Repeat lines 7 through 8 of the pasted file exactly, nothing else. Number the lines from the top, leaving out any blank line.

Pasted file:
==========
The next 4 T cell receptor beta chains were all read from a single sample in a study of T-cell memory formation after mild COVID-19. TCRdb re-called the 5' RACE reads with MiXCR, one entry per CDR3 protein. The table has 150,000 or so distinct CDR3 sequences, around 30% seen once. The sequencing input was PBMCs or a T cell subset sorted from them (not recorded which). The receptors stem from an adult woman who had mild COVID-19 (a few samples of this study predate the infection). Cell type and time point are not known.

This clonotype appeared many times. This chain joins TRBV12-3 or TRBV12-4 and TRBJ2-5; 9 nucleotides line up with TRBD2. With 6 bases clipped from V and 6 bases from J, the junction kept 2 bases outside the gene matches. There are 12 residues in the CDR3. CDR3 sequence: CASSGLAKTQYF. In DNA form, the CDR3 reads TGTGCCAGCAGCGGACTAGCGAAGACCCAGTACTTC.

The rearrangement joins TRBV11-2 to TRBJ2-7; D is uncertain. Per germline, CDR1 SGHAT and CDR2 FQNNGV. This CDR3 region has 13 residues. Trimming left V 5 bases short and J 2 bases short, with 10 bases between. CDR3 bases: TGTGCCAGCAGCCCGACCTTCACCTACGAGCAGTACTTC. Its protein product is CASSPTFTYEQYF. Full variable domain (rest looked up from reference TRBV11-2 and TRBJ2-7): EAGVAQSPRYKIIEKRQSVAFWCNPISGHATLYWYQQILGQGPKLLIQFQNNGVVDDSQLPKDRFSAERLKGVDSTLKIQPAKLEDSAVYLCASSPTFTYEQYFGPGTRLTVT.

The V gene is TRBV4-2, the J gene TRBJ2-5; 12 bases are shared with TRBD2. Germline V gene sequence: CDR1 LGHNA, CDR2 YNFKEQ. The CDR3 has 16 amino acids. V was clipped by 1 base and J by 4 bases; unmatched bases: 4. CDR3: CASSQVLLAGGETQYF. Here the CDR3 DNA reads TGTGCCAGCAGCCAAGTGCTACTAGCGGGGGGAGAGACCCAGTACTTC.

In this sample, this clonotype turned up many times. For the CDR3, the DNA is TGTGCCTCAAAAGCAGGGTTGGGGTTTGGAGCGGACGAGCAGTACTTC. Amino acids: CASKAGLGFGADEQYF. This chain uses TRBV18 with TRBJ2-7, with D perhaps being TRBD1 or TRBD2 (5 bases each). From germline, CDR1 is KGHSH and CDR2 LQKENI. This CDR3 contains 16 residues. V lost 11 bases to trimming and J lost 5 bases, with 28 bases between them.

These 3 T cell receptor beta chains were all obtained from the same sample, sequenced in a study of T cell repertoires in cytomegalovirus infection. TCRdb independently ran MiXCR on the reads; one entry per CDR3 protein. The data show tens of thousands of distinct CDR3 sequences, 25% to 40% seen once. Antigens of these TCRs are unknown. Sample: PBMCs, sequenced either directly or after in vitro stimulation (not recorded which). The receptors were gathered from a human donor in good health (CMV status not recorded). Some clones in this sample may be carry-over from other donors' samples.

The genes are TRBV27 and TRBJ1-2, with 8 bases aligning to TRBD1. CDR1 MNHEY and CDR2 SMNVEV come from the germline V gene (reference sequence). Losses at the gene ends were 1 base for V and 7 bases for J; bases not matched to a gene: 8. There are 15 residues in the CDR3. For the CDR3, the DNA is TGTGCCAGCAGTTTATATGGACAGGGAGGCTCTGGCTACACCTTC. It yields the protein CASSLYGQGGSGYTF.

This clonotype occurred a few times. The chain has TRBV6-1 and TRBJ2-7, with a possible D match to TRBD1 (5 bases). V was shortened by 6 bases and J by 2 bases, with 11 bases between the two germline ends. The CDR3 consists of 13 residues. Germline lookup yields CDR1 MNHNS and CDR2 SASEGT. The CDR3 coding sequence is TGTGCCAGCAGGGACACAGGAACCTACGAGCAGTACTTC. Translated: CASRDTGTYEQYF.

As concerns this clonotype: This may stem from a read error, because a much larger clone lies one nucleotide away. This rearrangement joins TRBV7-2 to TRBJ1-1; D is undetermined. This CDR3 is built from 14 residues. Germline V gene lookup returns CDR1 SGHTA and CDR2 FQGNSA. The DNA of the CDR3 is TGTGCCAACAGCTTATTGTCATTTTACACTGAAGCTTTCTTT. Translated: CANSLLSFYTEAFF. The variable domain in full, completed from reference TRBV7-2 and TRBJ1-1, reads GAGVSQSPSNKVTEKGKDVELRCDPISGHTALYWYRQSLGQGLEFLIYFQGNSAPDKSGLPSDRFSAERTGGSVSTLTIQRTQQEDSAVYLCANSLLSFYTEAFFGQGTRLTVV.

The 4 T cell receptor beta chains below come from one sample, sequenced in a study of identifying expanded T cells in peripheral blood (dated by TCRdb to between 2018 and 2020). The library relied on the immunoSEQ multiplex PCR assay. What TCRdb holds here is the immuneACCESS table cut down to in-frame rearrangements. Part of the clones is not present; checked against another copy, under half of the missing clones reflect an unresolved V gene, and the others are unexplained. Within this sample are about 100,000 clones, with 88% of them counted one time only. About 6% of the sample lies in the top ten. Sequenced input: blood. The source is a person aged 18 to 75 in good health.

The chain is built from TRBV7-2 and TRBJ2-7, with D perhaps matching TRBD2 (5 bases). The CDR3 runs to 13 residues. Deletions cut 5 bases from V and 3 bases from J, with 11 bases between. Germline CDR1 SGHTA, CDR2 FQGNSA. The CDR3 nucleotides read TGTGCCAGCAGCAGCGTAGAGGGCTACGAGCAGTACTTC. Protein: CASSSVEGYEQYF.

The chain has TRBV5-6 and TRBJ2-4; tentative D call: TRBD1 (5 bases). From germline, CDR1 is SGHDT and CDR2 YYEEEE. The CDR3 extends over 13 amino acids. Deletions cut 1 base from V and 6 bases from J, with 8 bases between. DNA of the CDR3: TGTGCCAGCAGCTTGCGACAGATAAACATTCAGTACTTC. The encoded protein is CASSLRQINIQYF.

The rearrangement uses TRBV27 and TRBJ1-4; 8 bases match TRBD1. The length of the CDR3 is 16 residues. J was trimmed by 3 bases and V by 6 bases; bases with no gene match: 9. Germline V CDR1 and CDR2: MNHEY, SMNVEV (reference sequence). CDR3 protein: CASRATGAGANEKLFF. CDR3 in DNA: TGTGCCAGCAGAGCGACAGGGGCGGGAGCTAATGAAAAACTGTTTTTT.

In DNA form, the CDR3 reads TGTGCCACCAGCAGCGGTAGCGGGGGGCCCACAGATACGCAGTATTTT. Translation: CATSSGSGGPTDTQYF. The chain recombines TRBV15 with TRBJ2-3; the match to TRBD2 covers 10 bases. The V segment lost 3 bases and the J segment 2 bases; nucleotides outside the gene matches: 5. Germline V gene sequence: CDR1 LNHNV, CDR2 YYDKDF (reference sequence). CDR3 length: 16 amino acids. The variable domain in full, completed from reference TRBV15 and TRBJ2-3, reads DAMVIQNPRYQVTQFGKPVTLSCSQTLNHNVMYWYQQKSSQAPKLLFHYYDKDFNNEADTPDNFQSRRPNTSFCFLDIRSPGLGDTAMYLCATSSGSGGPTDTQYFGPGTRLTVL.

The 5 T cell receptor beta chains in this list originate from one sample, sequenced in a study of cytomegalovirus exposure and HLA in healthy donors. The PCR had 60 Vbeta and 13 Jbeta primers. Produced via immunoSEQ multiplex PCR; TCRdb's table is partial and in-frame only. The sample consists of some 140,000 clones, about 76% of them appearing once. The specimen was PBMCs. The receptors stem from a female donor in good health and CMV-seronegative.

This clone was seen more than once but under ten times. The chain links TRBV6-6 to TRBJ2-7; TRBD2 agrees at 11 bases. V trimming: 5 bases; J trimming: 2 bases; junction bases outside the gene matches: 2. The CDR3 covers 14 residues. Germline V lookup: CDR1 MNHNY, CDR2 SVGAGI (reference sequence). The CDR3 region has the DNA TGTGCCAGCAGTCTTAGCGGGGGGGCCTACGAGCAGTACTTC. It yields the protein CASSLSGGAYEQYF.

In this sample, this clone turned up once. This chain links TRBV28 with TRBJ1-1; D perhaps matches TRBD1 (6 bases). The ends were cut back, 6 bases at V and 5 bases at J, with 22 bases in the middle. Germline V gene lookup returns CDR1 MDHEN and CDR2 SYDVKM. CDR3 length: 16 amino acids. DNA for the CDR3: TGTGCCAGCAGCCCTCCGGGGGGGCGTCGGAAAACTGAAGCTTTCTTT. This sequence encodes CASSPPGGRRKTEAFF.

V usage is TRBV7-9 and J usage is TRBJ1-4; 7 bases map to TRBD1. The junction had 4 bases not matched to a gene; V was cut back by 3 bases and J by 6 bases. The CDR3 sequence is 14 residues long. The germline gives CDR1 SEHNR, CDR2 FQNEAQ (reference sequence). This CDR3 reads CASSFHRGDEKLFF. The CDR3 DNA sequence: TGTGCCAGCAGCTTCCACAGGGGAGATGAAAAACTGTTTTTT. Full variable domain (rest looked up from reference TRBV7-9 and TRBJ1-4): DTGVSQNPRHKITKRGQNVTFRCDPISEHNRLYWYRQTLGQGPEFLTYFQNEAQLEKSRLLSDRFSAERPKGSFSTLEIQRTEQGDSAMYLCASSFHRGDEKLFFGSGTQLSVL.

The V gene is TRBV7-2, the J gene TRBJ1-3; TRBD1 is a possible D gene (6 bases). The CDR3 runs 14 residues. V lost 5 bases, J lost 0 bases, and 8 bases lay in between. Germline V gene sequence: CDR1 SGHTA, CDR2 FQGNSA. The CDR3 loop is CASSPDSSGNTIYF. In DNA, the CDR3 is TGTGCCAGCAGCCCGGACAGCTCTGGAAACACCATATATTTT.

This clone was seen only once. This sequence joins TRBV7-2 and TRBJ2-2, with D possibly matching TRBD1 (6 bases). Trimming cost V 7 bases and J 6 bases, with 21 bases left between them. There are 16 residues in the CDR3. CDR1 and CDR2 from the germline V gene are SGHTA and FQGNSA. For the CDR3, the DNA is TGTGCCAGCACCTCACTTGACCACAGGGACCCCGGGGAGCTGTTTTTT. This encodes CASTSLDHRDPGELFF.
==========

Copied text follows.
The genes are TRBV27 and TRBJ1-2, with 8 bases aligning to TRBD1. CDR1 MNHEY and CDR2 SMNVEV come from the germline V gene (reference sequence). Losses at the gene ends were 1 base for V and 7 bases for J; bases not matched to a gene: 8. There are 15 residues in the CDR3. For the CDR3, the DNA is TGTGCCAGCAGTTTATATGGACAGGGAGGCTCTGGCTACACCTTC. It yields the protein CASSLYGQGGSGYTF.

This clonotype occurred a few times. The chain has TRBV6-1 and TRBJ2-7, with a possible D match to TRBD1 (5 bases). V was shortened by 6 bases and J by 2 bases, with 11 bases between the two germline ends. The CDR3 consists of 13 residues. Germline lookup yields CDR1 MNHNS and CDR2 SASEGT. The CDR3 coding sequence is TGTGCCAGCAGGGACACAGGAACCTACGAGCAGTACTTC. Translated: CASRDTGTYEQYF.